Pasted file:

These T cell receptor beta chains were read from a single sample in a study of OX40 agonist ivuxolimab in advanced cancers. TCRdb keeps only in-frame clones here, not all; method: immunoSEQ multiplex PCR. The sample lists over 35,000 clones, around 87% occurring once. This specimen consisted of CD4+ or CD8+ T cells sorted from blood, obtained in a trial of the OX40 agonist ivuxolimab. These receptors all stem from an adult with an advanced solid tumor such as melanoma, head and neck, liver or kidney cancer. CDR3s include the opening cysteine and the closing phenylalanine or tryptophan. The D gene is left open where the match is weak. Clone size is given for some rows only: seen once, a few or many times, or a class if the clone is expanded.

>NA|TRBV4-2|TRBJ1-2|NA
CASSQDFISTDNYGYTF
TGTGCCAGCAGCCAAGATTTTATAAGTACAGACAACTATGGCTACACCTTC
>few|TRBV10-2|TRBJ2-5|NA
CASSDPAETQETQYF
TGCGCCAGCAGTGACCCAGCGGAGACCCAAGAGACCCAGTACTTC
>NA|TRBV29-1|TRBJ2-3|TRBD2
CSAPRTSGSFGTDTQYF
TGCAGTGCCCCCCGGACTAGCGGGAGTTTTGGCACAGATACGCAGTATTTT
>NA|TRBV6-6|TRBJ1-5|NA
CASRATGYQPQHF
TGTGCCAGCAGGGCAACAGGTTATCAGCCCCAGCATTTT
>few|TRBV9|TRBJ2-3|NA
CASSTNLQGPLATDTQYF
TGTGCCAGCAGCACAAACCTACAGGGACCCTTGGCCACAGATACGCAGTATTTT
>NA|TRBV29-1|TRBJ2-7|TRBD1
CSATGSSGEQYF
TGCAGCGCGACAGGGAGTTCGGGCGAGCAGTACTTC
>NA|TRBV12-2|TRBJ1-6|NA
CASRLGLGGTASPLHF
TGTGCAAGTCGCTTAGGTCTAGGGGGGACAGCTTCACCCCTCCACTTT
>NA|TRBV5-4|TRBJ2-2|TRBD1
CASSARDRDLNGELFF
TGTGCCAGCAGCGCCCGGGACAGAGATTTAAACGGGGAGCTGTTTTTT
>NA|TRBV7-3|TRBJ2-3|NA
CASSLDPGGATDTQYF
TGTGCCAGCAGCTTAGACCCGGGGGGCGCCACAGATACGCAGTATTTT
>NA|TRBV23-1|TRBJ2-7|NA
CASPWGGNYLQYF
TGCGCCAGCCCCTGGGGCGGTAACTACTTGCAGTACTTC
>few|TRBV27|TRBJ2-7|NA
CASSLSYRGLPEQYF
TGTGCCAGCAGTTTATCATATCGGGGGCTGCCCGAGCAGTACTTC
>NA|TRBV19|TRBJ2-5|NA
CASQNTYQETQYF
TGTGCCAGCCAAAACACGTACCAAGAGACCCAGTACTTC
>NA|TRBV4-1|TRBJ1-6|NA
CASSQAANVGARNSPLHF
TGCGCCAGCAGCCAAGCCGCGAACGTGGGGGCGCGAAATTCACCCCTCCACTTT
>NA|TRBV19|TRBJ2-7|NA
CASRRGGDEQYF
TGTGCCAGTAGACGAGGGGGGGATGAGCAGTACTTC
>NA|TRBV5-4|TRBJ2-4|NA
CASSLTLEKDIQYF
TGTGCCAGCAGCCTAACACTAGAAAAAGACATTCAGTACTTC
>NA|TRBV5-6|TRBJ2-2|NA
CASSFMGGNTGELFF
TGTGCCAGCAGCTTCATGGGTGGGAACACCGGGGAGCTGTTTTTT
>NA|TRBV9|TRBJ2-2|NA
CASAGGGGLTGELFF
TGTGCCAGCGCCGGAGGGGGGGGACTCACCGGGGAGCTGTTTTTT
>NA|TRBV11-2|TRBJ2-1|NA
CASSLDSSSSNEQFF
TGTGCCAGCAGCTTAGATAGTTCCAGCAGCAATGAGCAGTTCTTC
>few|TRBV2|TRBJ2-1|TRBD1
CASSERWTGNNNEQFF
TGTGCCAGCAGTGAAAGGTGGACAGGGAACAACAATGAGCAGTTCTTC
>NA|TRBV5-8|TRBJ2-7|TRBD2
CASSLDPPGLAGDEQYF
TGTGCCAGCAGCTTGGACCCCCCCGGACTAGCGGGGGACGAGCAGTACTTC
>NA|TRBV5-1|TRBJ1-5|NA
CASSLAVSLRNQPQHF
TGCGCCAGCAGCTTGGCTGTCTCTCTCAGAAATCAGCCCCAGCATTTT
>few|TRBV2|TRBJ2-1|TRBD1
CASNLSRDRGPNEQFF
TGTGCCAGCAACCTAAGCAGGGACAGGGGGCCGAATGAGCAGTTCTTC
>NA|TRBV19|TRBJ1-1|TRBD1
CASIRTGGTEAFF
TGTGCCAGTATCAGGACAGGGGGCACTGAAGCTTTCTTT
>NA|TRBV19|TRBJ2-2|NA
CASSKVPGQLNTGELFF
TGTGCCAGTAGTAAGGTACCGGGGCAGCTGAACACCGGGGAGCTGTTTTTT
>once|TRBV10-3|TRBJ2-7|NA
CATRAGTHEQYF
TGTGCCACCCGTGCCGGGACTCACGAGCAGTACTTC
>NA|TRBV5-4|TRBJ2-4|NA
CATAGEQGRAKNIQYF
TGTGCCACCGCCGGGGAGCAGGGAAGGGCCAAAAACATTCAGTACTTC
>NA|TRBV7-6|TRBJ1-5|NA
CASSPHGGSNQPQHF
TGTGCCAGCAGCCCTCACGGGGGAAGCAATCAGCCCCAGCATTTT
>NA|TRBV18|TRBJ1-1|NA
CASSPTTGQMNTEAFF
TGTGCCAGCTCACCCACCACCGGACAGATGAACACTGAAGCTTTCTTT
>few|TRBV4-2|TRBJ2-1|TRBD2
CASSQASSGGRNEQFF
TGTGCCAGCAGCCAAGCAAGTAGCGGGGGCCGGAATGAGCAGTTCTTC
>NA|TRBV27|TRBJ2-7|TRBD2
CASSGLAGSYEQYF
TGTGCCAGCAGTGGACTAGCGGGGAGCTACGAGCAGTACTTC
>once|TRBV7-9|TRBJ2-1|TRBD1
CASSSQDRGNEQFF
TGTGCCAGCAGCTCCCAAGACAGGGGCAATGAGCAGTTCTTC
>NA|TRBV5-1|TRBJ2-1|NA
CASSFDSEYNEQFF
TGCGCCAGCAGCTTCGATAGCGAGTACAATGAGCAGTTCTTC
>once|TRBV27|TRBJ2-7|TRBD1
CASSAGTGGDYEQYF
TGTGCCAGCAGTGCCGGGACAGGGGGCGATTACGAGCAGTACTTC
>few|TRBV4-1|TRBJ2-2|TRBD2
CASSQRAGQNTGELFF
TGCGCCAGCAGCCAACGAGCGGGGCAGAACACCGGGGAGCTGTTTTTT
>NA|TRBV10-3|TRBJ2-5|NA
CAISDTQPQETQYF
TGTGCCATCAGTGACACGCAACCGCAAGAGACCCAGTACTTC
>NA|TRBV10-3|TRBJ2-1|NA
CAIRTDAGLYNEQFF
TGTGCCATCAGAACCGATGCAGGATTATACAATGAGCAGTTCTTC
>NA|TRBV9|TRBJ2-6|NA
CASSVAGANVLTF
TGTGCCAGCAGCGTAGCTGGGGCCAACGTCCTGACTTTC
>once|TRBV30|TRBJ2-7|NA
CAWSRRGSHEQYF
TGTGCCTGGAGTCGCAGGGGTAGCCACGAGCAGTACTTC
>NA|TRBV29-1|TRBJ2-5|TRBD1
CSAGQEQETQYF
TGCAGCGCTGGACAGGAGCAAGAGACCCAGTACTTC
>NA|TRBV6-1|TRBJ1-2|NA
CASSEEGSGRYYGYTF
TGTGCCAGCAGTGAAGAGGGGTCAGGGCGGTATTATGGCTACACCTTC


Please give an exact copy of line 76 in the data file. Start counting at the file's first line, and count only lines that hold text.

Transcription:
TGTGCCACCCGTGCCGGGACTCACGAGCAGTACTTC